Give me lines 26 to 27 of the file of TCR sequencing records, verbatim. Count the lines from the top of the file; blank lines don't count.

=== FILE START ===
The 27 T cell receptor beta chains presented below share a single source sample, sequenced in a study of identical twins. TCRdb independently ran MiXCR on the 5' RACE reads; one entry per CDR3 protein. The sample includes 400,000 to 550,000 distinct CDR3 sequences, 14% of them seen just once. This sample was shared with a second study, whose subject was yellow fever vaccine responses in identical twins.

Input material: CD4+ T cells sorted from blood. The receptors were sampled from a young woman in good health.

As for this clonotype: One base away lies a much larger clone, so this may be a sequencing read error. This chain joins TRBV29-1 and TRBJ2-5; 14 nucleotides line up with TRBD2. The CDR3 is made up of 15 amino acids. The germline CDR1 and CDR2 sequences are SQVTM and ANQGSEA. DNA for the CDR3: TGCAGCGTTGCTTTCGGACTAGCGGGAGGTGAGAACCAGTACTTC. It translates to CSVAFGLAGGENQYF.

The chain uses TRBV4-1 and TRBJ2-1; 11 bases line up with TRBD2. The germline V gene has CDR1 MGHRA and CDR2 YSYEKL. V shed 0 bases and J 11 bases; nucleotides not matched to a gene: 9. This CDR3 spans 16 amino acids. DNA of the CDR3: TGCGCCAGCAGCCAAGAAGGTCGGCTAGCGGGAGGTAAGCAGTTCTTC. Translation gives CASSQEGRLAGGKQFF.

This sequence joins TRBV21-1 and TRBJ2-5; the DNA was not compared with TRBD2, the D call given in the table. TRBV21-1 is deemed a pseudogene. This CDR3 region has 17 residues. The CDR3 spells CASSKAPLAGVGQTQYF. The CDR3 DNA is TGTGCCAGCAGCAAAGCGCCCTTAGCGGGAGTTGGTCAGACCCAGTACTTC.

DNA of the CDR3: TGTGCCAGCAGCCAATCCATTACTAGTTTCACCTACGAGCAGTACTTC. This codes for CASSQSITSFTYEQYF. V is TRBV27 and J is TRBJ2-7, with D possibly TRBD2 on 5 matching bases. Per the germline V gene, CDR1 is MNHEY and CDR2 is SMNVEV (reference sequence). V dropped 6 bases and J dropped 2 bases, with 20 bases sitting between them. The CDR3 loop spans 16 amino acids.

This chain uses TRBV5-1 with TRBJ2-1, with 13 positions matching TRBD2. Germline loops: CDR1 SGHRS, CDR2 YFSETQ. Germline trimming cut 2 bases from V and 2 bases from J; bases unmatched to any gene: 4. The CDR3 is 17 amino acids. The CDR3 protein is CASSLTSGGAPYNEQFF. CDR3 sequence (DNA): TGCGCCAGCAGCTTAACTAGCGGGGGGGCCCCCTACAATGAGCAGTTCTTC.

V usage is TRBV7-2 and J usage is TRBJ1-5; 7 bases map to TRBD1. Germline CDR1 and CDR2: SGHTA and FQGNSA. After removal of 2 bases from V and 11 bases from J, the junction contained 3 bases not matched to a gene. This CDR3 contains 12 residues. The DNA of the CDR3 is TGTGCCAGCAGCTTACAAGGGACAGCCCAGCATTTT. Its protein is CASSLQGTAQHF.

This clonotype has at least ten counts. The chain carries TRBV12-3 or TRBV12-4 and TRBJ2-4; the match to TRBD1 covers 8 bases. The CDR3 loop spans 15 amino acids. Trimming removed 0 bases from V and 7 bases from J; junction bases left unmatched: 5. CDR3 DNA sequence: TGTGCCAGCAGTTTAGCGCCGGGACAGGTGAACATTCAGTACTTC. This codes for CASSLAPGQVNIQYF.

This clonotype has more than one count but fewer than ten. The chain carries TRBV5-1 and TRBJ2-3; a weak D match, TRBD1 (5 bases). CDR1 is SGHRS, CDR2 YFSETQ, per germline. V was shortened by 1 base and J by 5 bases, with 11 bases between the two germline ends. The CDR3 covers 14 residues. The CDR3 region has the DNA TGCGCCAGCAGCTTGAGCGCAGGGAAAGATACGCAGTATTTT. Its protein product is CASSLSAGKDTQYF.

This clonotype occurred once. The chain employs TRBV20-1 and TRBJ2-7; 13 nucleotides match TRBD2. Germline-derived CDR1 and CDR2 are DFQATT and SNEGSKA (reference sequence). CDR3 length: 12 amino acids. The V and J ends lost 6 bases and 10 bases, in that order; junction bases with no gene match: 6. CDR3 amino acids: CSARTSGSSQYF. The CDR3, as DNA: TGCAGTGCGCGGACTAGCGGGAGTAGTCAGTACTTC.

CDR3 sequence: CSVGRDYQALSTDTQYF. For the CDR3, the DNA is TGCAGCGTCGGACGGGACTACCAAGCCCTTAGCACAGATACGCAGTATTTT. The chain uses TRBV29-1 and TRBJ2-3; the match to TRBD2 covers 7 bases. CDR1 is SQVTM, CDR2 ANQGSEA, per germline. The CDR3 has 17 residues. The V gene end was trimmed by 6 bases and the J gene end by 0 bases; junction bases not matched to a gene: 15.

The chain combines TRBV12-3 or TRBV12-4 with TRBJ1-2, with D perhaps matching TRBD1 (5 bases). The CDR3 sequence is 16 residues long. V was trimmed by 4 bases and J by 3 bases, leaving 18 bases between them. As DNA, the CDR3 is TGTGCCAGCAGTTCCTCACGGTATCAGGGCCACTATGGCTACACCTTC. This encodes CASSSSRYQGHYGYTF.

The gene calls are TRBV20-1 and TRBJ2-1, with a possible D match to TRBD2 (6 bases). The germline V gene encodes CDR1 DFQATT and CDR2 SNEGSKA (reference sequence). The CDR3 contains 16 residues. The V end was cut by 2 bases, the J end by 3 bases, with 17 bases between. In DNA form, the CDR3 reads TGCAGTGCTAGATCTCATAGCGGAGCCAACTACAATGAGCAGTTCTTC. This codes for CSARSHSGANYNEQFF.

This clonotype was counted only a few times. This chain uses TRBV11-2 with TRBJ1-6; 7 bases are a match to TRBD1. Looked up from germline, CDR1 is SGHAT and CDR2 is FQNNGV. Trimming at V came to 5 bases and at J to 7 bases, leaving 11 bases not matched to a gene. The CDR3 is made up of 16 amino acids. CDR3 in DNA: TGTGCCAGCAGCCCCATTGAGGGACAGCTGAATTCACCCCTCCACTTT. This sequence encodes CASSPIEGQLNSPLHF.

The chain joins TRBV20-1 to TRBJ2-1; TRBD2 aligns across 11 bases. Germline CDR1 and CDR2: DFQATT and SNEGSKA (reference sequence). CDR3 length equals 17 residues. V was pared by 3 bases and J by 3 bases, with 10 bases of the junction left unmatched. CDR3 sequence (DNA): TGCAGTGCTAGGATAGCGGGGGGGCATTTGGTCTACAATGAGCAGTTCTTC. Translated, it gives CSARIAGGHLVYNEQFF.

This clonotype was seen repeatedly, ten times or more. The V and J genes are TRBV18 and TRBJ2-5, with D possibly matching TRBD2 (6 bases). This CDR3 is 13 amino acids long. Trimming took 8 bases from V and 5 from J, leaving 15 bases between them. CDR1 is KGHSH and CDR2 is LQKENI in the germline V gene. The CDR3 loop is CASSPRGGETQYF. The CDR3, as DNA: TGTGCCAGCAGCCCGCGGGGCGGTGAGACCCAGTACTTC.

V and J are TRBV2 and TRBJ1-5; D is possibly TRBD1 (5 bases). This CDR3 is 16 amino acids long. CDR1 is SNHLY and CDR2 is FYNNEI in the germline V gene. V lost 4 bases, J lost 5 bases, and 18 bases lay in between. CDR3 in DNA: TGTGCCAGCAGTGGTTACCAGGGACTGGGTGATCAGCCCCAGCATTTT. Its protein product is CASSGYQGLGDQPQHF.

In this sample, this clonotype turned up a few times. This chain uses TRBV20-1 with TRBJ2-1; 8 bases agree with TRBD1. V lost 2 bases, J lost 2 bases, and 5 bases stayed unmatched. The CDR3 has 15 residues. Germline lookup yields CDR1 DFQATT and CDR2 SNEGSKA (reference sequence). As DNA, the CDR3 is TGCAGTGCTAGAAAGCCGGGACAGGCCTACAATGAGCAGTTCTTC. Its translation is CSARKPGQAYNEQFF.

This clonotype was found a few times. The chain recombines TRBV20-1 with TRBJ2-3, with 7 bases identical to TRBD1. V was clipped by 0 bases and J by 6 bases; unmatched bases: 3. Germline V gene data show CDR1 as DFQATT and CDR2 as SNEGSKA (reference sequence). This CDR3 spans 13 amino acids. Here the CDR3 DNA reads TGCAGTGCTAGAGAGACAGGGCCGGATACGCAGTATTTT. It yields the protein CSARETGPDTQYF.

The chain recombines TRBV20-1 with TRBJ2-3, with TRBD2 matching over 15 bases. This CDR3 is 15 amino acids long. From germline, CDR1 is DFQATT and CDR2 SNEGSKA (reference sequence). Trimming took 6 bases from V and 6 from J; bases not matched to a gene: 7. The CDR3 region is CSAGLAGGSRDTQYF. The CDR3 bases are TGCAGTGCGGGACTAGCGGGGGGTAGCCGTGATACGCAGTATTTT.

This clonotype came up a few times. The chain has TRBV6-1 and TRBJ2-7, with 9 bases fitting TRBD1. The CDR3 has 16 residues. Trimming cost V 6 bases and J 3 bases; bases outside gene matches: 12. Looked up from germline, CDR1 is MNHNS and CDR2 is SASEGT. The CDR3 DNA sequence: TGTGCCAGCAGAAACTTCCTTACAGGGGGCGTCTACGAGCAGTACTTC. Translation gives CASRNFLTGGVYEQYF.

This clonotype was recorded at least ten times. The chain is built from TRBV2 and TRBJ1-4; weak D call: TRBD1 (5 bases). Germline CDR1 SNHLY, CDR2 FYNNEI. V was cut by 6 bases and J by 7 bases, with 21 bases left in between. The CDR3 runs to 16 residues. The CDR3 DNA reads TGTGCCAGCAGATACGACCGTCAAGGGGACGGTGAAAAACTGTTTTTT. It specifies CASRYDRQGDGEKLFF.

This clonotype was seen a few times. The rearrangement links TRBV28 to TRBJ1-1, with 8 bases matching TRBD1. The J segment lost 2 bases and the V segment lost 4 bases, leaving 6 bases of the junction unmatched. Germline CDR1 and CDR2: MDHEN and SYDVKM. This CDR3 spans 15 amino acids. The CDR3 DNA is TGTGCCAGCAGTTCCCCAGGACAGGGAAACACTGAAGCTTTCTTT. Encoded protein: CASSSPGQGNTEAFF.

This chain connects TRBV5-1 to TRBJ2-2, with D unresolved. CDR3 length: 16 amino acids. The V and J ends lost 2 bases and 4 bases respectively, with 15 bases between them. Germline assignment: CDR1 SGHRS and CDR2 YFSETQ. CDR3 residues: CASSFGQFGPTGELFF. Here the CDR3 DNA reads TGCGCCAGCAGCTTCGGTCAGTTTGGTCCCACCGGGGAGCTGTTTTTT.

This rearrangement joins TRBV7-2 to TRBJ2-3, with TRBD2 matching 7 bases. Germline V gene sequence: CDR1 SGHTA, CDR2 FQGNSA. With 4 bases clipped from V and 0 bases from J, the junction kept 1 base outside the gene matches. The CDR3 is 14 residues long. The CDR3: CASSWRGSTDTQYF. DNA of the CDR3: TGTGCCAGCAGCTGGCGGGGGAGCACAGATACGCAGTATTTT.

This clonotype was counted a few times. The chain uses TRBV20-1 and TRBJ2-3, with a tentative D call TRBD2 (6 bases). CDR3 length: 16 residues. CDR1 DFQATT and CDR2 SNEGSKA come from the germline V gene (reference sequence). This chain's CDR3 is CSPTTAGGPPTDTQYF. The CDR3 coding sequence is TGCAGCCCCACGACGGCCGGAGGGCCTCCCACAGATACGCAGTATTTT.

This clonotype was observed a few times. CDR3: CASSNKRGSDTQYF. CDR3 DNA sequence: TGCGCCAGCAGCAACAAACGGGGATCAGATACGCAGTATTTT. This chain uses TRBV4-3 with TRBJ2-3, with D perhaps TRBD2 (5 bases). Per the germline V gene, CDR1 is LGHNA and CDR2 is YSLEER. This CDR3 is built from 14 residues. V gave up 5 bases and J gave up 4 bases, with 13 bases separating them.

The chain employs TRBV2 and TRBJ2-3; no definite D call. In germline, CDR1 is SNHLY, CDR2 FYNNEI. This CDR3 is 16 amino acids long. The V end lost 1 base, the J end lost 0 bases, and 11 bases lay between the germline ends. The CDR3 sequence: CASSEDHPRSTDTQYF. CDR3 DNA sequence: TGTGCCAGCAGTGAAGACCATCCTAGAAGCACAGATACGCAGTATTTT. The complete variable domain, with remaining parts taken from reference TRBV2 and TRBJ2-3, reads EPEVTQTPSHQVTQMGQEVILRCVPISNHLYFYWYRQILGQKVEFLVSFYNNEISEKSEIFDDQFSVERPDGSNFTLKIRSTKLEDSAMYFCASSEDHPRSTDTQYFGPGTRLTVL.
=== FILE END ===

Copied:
This rearrangement joins TRBV7-2 to TRBJ2-3, with TRBD2 matching 7 bases. Germline V gene sequence: CDR1 SGHTA, CDR2 FQGNSA. With 4 bases clipped from V and 0 bases from J, the junction kept 1 base outside the gene matches. The CDR3 is 14 residues long. The CDR3: CASSWRGSTDTQYF. DNA of the CDR3: TGTGCCAGCAGCTGGCGGGGGAGCACAGATACGCAGTATTTT.

This clonotype was counted a few times. The chain uses TRBV20-1 and TRBJ2-3, with a tentative D call TRBD2 (6 bases). CDR3 length: 16 residues. CDR1 DFQATT and CDR2 SNEGSKA come from the germline V gene (reference sequence). This chain's CDR3 is CSPTTAGGPPTDTQYF. The CDR3 coding sequence is TGCAGCCCCACGACGGCCGGAGGGCCTCCCACAGATACGCAGTATTTT.